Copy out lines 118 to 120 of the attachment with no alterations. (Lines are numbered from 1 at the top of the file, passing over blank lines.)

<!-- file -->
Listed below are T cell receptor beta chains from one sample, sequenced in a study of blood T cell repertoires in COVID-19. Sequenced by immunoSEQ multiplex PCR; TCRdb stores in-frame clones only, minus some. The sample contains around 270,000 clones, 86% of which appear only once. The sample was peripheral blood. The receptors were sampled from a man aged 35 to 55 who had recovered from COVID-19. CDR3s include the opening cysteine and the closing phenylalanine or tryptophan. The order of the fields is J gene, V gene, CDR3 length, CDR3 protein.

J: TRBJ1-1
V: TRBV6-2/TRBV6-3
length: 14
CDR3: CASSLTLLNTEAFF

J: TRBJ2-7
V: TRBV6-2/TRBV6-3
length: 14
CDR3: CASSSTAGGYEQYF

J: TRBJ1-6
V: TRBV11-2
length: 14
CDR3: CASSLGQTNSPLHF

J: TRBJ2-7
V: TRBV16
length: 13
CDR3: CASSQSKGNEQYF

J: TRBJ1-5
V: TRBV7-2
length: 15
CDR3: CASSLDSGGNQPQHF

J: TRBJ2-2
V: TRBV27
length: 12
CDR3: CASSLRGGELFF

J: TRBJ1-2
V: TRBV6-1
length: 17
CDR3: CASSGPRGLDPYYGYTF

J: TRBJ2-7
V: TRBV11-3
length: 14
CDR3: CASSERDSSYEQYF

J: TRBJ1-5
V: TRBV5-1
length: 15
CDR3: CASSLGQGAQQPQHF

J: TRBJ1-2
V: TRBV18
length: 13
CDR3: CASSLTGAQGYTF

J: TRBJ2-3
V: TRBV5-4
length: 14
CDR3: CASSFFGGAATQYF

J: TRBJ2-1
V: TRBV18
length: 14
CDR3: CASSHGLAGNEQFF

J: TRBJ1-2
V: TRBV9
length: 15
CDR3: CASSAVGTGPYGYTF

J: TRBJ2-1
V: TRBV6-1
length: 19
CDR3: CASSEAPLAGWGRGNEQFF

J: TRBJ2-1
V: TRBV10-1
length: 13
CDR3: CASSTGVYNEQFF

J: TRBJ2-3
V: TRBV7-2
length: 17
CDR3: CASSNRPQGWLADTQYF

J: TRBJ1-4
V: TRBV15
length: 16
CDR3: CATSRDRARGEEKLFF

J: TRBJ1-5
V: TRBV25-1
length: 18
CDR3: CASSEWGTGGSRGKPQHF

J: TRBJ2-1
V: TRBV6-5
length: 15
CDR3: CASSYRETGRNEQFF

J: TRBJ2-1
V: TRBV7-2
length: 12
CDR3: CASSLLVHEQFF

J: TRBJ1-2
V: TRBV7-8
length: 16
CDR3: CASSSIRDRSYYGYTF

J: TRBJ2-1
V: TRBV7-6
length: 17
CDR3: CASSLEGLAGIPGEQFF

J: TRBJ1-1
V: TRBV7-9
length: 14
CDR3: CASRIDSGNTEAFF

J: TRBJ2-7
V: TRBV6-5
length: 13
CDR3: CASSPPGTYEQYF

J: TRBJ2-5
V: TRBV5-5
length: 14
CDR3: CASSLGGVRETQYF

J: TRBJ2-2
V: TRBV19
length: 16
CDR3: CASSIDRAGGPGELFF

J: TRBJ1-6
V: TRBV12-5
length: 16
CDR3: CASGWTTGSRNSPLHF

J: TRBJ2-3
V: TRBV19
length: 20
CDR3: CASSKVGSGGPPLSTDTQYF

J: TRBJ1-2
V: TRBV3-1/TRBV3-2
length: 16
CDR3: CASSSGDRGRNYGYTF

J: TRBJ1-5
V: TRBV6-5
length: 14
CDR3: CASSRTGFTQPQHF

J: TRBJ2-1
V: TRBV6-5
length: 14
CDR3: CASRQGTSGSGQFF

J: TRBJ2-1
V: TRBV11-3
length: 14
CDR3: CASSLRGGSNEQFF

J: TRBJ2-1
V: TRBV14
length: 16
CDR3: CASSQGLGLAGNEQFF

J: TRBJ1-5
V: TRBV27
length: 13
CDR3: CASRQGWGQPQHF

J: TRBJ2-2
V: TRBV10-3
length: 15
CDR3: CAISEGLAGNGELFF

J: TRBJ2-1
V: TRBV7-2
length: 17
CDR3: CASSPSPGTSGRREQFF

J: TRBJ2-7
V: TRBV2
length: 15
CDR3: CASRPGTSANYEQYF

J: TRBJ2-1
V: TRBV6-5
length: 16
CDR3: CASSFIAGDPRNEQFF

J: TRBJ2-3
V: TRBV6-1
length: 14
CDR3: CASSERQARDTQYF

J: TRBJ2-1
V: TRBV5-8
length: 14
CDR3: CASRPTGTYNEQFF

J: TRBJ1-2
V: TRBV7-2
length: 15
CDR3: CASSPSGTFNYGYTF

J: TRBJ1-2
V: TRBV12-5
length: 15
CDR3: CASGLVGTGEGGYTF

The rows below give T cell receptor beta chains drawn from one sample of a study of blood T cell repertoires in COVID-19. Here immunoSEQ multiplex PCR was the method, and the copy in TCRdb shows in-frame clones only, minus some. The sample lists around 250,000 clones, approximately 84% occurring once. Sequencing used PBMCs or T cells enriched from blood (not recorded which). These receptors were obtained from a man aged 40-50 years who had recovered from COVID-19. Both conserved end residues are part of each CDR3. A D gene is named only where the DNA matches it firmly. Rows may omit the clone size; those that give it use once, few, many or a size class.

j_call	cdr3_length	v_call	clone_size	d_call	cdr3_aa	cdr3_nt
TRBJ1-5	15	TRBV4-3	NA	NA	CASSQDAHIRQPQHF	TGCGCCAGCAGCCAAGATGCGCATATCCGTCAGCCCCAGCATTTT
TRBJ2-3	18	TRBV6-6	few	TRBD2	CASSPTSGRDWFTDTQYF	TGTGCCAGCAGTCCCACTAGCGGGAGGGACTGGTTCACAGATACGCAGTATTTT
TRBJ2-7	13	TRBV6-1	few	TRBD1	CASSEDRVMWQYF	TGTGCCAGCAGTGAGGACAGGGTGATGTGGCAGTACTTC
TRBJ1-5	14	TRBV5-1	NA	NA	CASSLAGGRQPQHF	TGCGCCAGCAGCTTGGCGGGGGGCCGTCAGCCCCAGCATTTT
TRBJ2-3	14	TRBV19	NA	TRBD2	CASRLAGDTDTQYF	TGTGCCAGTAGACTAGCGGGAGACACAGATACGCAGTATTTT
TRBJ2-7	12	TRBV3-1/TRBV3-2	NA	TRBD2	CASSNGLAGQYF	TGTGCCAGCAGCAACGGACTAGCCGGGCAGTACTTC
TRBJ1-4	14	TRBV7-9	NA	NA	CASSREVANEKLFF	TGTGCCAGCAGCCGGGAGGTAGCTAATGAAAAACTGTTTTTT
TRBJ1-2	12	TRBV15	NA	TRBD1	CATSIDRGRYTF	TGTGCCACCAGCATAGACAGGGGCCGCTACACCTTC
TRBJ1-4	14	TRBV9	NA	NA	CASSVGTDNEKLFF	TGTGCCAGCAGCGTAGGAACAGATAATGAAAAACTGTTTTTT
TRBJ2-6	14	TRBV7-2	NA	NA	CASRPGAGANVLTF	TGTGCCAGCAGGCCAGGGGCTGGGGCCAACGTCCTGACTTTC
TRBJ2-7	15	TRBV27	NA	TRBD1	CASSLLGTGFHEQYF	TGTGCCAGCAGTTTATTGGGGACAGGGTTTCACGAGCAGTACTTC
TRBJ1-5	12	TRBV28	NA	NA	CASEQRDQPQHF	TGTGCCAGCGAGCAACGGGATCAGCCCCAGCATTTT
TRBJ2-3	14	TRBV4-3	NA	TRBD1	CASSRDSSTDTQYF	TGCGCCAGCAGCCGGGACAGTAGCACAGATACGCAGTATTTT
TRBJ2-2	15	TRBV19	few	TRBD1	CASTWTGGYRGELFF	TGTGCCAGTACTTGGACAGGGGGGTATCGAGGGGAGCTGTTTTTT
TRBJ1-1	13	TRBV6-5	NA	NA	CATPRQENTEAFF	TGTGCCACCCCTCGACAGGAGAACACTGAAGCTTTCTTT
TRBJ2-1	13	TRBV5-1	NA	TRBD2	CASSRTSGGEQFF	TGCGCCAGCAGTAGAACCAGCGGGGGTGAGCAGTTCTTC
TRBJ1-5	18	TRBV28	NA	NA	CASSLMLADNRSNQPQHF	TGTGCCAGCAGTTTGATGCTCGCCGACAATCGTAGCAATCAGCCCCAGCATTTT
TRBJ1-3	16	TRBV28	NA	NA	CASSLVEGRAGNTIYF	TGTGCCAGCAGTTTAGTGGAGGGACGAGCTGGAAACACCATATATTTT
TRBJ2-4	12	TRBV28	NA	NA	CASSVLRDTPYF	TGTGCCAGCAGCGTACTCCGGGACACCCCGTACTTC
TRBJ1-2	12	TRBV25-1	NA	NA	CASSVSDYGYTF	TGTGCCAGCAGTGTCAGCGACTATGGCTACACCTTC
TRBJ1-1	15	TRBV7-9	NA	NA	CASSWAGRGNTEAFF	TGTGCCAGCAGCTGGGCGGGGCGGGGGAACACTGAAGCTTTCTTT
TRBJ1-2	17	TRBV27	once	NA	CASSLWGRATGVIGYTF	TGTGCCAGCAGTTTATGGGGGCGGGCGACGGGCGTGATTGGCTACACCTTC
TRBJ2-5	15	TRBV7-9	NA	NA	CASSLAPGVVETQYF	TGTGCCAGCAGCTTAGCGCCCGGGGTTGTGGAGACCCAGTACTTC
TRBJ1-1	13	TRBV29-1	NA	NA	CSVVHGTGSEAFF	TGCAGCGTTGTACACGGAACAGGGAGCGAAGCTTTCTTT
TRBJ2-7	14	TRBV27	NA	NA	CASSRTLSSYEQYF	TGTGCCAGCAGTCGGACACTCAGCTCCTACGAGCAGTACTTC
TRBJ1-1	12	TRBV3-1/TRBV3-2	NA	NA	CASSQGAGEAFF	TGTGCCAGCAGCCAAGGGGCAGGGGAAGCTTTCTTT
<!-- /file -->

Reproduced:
J: TRBJ1-5
V: TRBV6-5
length: 14